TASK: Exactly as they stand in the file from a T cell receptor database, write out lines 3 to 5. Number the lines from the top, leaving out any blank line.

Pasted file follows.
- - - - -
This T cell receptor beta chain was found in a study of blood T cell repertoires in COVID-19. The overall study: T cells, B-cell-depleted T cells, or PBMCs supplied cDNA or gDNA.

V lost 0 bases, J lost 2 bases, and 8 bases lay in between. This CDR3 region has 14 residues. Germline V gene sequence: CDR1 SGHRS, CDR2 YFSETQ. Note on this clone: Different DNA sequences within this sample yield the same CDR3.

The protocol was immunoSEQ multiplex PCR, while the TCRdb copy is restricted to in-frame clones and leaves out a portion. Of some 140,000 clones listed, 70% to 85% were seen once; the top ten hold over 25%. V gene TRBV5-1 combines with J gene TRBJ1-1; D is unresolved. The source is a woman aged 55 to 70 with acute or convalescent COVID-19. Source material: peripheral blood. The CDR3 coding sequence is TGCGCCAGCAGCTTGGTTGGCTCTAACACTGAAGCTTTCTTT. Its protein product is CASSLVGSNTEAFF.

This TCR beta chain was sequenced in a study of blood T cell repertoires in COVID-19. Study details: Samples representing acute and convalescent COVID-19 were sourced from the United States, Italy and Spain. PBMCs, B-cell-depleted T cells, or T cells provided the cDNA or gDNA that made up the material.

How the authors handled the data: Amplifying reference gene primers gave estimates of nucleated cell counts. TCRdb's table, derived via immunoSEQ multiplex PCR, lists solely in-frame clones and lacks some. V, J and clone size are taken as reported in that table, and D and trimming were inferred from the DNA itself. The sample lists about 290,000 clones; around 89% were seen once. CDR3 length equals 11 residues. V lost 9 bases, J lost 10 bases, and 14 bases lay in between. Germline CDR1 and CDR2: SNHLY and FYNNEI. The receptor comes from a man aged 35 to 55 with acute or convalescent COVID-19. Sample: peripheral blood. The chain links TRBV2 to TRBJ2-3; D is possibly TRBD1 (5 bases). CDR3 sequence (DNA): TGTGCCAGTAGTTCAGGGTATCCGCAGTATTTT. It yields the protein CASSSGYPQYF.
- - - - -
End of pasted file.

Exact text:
The protocol was immunoSEQ multiplex PCR, while the TCRdb copy is restricted to in-frame clones and leaves out a portion. Of some 140,000 clones listed, 70% to 85% were seen once; the top ten hold over 25%. V gene TRBV5-1 combines with J gene TRBJ1-1; D is unresolved. The source is a woman aged 55 to 70 with acute or convalescent COVID-19. Source material: peripheral blood. The CDR3 coding sequence is TGCGCCAGCAGCTTGGTTGGCTCTAACACTGAAGCTTTCTTT. Its protein product is CASSLVGSNTEAFF.

This TCR beta chain was sequenced in a study of blood T cell repertoires in COVID-19. Study details: Samples representing acute and convalescent COVID-19 were sourced from the United States, Italy and Spain. PBMCs, B-cell-depleted T cells, or T cells provided the cDNA or gDNA that made up the material.

How the authors handled the data: Amplifying reference gene primers gave estimates of nucleated cell counts. TCRdb's table, derived via immunoSEQ multiplex PCR, lists solely in-frame clones and lacks some. V, J and clone size are taken as reported in that table, and D and trimming were inferred from the DNA itself. The sample lists about 290,000 clones; around 89% were seen once. CDR3 length equals 11 residues. V lost 9 bases, J lost 10 bases, and 14 bases lay in between. Germline CDR1 and CDR2: SNHLY and FYNNEI. The receptor comes from a man aged 35 to 55 with acute or convalescent COVID-19. Sample: peripheral blood. The chain links TRBV2 to TRBJ2-3; D is possibly TRBD1 (5 bases). CDR3 sequence (DNA): TGTGCCAGTAGTTCAGGGTATCCGCAGTATTTT. It yields the protein CASSSGYPQYF.